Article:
Kerouac and his friends then go to what may have been Essalen Hot Springs to lounge in a hot tub. He notes a “gang of fairies” watching them, so unike the others he puts on yellow trucks to enter the tub. Noting that sperm floating on the water “makes him sick,” Kerouac does not note his bisexual adventures from his past. Then they travel a few miles south to the famed restaurant Nepenthe, over looking the waves directly below it (pages 86 & 87). His “Nepenthe Haiku” is inspired by short Zen poems, and his elaboration on the “anguish” of alcoholism is described as a “sick silliness,” that creates guilt that he has betrayed what his family taught him. He asks “Why does God torment me ?”, in.stead of taking full responsibility for drinking what causes these torments.

Kerouac’s lengthy remarks on the “alcoholic mind” reflects his limited view on pages 89 to 91, but since it was written fifty years age, medical science and psychiatry has learned much more about the effects of the disease and possible treatments. The writer tries to rely on the “root of my belief in Jesus” and “Buddhist meditation in the woods” as part of a remedy. but rarely spends time in sacred prayer and reflection. His Buddhists friends may have been “enabling” his illness and bad judgement by not ardently intervening enough.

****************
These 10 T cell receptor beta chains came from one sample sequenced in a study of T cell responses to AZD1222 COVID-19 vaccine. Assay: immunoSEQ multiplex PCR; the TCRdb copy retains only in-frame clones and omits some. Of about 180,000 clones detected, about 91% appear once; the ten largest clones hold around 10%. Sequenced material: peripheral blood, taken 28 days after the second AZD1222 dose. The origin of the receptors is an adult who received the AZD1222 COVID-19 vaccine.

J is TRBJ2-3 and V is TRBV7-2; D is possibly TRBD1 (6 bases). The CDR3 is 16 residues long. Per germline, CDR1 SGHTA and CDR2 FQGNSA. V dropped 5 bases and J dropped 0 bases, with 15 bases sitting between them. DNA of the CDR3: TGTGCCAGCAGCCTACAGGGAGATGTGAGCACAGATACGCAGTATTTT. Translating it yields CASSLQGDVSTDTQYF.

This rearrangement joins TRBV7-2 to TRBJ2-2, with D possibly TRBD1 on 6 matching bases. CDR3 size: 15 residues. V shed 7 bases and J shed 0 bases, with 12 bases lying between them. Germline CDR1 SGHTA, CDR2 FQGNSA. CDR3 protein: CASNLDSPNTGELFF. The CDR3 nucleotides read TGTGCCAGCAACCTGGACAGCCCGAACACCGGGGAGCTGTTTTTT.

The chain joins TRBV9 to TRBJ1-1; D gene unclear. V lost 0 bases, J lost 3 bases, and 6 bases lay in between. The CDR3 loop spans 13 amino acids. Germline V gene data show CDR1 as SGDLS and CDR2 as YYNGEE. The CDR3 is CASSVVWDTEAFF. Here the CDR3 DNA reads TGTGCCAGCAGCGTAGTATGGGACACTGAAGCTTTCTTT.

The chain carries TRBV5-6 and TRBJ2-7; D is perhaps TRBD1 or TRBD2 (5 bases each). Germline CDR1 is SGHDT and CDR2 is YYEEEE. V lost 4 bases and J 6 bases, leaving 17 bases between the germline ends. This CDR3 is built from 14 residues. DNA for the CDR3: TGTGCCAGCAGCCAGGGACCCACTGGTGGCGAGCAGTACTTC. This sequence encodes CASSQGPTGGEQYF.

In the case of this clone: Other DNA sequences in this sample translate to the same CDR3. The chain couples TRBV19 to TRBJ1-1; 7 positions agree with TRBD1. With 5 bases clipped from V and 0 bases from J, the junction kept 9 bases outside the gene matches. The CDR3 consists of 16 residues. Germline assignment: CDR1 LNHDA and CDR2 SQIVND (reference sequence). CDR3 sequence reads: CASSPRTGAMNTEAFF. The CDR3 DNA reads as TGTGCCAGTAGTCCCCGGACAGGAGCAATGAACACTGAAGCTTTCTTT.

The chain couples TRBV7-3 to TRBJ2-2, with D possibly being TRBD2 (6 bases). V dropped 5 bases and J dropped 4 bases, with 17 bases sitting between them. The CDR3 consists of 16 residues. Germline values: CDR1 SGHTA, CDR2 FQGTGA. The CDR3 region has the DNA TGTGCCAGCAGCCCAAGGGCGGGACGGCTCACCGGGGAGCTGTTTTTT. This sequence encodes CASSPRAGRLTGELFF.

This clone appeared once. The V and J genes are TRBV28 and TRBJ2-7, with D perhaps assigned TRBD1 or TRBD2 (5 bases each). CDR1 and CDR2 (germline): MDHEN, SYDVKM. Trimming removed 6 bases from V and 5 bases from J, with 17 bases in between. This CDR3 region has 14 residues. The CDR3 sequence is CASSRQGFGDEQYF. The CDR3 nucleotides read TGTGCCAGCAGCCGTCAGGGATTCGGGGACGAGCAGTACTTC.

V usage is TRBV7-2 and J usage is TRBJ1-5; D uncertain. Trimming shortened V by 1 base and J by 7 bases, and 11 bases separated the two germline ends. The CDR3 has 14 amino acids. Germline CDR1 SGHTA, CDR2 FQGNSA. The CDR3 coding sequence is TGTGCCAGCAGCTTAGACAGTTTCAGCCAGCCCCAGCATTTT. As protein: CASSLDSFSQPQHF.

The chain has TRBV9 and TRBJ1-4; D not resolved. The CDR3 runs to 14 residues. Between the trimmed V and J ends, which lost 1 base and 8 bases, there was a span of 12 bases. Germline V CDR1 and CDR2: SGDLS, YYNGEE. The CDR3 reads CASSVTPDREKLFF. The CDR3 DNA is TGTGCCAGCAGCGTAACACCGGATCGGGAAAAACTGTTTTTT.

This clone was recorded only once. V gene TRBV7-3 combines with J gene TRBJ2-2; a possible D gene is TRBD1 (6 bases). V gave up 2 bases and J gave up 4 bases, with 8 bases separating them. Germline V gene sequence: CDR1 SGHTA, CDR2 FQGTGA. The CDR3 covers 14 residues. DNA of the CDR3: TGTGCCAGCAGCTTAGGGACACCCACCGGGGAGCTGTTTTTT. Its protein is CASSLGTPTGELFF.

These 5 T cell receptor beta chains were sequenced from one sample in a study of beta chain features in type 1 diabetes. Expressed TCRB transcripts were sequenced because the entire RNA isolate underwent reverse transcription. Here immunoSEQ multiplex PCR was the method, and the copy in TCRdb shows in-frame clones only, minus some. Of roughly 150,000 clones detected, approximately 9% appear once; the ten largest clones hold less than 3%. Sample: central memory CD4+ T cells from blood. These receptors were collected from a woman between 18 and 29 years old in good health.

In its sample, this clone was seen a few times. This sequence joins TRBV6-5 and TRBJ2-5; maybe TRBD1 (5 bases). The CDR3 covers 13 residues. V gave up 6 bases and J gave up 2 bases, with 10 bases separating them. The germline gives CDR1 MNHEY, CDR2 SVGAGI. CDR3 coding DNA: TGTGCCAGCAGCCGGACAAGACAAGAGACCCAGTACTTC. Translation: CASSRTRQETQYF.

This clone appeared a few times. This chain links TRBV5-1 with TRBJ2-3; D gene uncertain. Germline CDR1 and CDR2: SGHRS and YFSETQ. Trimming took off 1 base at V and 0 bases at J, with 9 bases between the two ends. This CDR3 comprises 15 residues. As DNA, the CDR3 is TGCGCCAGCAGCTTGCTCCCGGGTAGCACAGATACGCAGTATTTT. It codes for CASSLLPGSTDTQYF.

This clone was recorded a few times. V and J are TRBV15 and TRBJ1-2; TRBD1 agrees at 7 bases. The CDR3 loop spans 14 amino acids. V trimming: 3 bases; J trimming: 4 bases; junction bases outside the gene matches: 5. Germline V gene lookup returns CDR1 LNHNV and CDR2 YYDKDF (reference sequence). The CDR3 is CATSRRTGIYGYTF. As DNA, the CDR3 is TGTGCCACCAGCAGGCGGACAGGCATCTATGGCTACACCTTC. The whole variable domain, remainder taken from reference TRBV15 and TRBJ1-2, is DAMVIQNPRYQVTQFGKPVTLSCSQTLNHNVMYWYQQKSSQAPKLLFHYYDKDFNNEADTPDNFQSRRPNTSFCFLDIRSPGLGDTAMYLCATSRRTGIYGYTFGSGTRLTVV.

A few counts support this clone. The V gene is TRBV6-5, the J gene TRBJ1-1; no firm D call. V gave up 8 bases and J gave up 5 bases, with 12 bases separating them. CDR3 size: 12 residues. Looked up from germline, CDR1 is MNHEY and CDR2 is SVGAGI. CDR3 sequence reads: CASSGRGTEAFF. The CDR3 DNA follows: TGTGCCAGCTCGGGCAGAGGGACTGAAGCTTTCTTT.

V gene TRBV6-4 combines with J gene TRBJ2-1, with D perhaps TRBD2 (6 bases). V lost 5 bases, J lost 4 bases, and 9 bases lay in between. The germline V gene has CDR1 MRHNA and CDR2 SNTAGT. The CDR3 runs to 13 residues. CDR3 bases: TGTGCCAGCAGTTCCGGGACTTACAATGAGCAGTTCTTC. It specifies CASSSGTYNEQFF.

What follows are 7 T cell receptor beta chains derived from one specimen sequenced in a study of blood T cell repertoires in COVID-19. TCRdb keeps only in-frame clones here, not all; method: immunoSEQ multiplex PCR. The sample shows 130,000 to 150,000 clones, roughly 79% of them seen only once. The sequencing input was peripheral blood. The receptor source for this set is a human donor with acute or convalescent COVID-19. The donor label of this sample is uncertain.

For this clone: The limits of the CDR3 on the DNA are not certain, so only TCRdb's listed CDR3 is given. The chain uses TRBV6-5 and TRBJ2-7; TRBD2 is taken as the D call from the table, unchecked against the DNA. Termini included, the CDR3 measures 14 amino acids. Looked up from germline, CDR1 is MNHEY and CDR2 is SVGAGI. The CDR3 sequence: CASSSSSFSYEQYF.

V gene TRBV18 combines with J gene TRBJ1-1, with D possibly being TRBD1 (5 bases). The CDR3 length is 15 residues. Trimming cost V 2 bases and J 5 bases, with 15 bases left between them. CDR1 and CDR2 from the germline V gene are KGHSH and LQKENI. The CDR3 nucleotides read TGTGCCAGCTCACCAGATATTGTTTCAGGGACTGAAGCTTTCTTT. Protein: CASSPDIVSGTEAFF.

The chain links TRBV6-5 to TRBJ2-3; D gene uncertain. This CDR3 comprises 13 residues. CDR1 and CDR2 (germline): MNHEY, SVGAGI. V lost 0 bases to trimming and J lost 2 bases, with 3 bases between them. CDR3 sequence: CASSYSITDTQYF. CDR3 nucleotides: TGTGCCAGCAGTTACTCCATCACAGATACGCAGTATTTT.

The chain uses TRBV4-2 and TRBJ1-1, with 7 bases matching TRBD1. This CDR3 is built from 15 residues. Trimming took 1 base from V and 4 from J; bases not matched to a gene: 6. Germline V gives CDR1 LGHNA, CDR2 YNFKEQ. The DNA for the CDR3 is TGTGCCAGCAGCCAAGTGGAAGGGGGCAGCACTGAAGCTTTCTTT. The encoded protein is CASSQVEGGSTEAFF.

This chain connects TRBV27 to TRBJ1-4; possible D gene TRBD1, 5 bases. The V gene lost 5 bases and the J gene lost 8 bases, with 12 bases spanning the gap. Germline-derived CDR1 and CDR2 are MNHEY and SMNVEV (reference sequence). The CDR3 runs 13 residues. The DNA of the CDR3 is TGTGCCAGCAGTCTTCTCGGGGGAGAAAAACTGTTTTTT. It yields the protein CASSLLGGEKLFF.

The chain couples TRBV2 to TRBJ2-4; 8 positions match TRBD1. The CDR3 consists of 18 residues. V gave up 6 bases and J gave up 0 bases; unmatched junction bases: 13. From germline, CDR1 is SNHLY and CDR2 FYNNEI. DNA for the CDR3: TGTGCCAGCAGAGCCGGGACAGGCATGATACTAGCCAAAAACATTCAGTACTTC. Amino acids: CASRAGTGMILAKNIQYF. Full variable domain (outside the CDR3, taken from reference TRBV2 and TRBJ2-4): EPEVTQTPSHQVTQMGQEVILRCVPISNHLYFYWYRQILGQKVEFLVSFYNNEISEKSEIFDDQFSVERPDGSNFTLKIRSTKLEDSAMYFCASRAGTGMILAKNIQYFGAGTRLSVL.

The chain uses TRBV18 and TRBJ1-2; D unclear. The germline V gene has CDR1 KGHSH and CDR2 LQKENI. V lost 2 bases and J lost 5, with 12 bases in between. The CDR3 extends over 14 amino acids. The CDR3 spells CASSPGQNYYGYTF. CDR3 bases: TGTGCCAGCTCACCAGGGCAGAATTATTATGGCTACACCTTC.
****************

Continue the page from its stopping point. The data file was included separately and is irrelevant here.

What time Kerouac did spend in the cabin below Bixby Bridge is not accurately shown in the film. It was built mostly by Price Dunn, a friend of Kerouac’s who worked with Shig ( an Asian Beat) as clerks at City Lights. Tidy and clean the new residence is not like the one in several key scenes, but once the writer refers to another “cabin down the creek” that was older and more ragged, however Kerouac probably didnt sleep, write or meditate there. (page 95). His typed manuscript of “Big Sur” then on page 97 uses a half page of notes on the Tibetan poet sage Milarepa from 890 AD. The self described “crazy” sage meditated in the wilds of the Tibetan mountains and streams, and used stream-of-consciousness self criticisms to share his views on the Dharma.

McClure also enjoyed reading Milarepa and other Buddhist poets, and Kerouac points out the fascination the 28 year old writer from San Francisco had with Billy The Kid, a teenage outlaw, and the early film idol Jean Harlow, who he used as characters later in a play, “the Beard,”, staged first in San Francisco. McClure then recalls meeting Kerouac ten years ago when he was a teenager, and being inspired to change his writing style after reading Keroac’s rambling quasi Buddhist “Mexico City Blues,” whose musicality was as experimental as the jazz he and his friends admired. But instead of following the path of the Dharma, the men drive back to Monterey “to stock up for the night” with cigarettes and booze (page 106).